Ralf Hütter told me after the show he was very impressed by the whole concept and our performance, making the experience a truly exceptional one.

When did PROCESSORY come into being with Jerry Valuri?

I’ve known Jerry for 15 years, and even before ‘Lo-Fiction’, which was recorded in 2004, we experimented with his vocals. Jerry had never done any singing before so it was a long learning curve. I think the first record released with Jerry’s voice is Man From Solaris which was released on 12″ vinyl in 2001. In 2002 it was included on my album ‘Different’ which featured another song with Jerry, ‘Four Seasons, Four Loves’.

‘Lo-Fiction’ was the first proper song thing where Jerry wrote his vocals and lyrics on top of a musical idea I had. We were both going through on a very deep phase with THE SMITHS. After the success of the song – but more importantly because it being a very cool experience for both of us – we decided to start working on an album As it was a proper collaboration, we didn’t even consider doing the album as a JORI HULKKONEN record, but we wanted to create its own little universe. Our self titled debut album was released in 2007.

So what makes PROCESSORY different from your last solo album ‘Man From Earth’ which also featured Jerry Valuri on two tracks?

The two tracks on ‘Man From Earth’ with Jerry were both written by me, Jerry just re-sang my vocals as I’m not such a great vocalist. Same thing with the VILLA NAH collaboration on that album, ‘Re Last Year’.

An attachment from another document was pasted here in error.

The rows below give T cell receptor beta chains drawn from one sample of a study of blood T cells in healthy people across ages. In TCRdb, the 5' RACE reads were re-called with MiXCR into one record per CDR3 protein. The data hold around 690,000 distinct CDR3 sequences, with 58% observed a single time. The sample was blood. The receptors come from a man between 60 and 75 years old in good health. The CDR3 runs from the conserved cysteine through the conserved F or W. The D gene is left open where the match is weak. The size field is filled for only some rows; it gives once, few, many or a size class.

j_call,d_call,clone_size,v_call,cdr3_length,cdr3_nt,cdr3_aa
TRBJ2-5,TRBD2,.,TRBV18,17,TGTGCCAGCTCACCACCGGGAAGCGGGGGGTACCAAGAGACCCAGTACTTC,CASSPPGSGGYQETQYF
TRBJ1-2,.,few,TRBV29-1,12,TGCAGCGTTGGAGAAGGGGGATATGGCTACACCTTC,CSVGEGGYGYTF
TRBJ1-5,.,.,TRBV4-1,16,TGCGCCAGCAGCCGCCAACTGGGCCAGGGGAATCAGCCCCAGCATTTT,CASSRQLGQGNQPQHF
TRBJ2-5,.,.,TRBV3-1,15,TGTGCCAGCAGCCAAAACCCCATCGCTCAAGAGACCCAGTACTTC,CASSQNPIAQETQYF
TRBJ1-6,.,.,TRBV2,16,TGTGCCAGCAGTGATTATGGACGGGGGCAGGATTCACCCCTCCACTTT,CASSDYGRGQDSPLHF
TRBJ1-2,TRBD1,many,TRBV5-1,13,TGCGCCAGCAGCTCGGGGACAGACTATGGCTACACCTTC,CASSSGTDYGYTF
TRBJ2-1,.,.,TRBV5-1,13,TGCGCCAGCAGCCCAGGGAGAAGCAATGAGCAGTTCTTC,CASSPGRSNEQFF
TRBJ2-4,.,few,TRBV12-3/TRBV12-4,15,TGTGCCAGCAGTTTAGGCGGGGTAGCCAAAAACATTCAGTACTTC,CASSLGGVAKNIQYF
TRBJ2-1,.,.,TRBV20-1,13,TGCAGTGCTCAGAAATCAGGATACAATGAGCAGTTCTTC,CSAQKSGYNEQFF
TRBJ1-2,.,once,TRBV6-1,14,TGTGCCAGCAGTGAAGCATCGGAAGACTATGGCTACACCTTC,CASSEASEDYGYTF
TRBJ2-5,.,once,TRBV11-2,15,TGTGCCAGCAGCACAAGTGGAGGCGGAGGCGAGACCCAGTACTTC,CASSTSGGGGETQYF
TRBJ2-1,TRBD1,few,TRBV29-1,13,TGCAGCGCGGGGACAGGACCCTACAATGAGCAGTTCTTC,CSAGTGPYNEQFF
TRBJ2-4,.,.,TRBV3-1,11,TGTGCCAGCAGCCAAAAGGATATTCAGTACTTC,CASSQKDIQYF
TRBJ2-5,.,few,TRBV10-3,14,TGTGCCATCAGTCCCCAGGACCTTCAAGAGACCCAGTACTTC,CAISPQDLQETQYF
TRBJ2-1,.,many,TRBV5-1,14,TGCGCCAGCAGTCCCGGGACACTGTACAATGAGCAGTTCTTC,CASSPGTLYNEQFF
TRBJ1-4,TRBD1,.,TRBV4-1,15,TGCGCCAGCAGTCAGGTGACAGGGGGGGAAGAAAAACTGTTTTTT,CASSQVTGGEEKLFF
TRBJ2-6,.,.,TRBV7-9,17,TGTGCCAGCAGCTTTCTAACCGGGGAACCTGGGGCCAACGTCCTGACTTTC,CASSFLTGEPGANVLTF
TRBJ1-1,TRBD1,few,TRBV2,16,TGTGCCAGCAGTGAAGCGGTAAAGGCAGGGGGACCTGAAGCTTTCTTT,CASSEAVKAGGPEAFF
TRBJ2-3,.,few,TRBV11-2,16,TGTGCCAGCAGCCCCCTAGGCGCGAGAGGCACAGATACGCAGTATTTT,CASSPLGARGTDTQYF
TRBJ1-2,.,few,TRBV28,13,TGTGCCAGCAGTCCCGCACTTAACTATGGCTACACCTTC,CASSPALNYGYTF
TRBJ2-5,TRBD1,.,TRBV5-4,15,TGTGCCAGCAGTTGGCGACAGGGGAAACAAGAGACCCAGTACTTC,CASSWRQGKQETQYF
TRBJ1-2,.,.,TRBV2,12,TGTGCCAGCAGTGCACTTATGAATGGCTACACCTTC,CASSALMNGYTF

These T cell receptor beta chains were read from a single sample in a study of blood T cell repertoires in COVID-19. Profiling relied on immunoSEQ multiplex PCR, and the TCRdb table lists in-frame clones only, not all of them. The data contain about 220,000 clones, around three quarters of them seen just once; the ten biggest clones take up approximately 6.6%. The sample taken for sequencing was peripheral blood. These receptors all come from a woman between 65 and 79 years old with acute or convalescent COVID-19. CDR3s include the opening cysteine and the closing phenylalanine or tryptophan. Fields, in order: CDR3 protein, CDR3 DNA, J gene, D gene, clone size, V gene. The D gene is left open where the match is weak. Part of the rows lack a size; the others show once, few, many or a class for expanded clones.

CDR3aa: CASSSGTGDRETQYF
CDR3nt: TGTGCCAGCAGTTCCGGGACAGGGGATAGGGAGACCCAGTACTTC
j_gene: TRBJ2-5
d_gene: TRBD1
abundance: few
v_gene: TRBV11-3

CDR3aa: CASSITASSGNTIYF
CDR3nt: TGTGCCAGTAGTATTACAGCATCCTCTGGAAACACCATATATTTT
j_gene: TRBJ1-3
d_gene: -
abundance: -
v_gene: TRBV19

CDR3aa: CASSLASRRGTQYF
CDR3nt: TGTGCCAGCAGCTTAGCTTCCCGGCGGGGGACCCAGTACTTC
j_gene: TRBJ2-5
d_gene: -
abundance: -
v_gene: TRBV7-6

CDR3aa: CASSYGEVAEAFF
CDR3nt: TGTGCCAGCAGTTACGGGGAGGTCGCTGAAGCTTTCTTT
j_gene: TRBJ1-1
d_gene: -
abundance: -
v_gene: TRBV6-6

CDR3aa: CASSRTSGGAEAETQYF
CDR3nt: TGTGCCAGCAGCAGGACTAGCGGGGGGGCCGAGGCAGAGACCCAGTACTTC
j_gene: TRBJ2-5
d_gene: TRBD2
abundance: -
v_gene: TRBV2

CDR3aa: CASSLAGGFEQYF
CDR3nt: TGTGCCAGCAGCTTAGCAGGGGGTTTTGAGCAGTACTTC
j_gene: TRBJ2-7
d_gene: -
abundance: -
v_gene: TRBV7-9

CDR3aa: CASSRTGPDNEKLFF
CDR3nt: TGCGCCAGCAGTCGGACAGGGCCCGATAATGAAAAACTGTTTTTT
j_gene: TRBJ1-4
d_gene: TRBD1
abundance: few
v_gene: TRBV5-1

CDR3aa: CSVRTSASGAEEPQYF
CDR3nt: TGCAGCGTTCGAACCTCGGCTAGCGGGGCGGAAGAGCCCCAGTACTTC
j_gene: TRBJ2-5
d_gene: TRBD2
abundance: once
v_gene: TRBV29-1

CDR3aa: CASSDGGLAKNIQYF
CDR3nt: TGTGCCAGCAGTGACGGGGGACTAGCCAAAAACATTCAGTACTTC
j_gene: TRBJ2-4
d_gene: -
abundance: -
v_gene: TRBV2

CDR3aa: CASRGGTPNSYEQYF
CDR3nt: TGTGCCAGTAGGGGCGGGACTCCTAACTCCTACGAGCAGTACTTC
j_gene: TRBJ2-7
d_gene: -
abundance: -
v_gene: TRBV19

The idea with PROCESSORY, although I do all the final mixes, is to bounce ideas back and forth, musically, lyrically and thematically. So it’s a real collaboration, whereas on JORI HULKKONEN records, I’m a dictator who doesn’t negotiate.

‘Change Is Gradual’ is divided into three parts. What was the idea or thought behind this?

Two reasons. First of all, it’s very long record, pretty much the maximum length of a CD. We felt that dividing it into three parts maybe makes it more accessible. Secondly, the album took about one year to record. There were three phases we went through and that’s roughly the partition you have. Originally we wanted to make a slow, dark album, which is the first part, mixing a variety of influences from new age to dub.

The second part features more traditional pop songs, which I was kind of against initially, as I didn’t want the record to sound too much like the VILLA NAH album I had produced earlier that year. But the songs took their own direction and became something totally different. The last part is more based on productional ideas leaning towards dance music, lending to Detroit techno and disco and generally have a more upbeat vibe to them. After recording everything, we thought maybe we should release three separate mini-albums but eventually came up with this three part solution.

Which would you say are the key tracks on the ‘Change Is Gradual’ album and why?

Tough, it’s still too close, I could probably answer this better in a few years, but ‘Trickle Down’ was the first track we recorded for the new album and it laid down some basic directions. ‘Take Me To Your Leader’ and ‘Non-Aggression Principle’ are probably my favourite songs on the album at the moment, they both turned out exactly as I wanted plus the album closer ‘Adaptation For Survival’, that kind of sums up the vibe of the whole album.

Do CD and vinyl versions of the album have same tracks?

‘Change Is Gradual’ is available only on CD and digital, then there will be a series of three 12″ vinyl EPs that feature both originals from the album but also remixes by the likes of AEROPLANE, HERCULES & THE LOVE AFFAIR and CFCF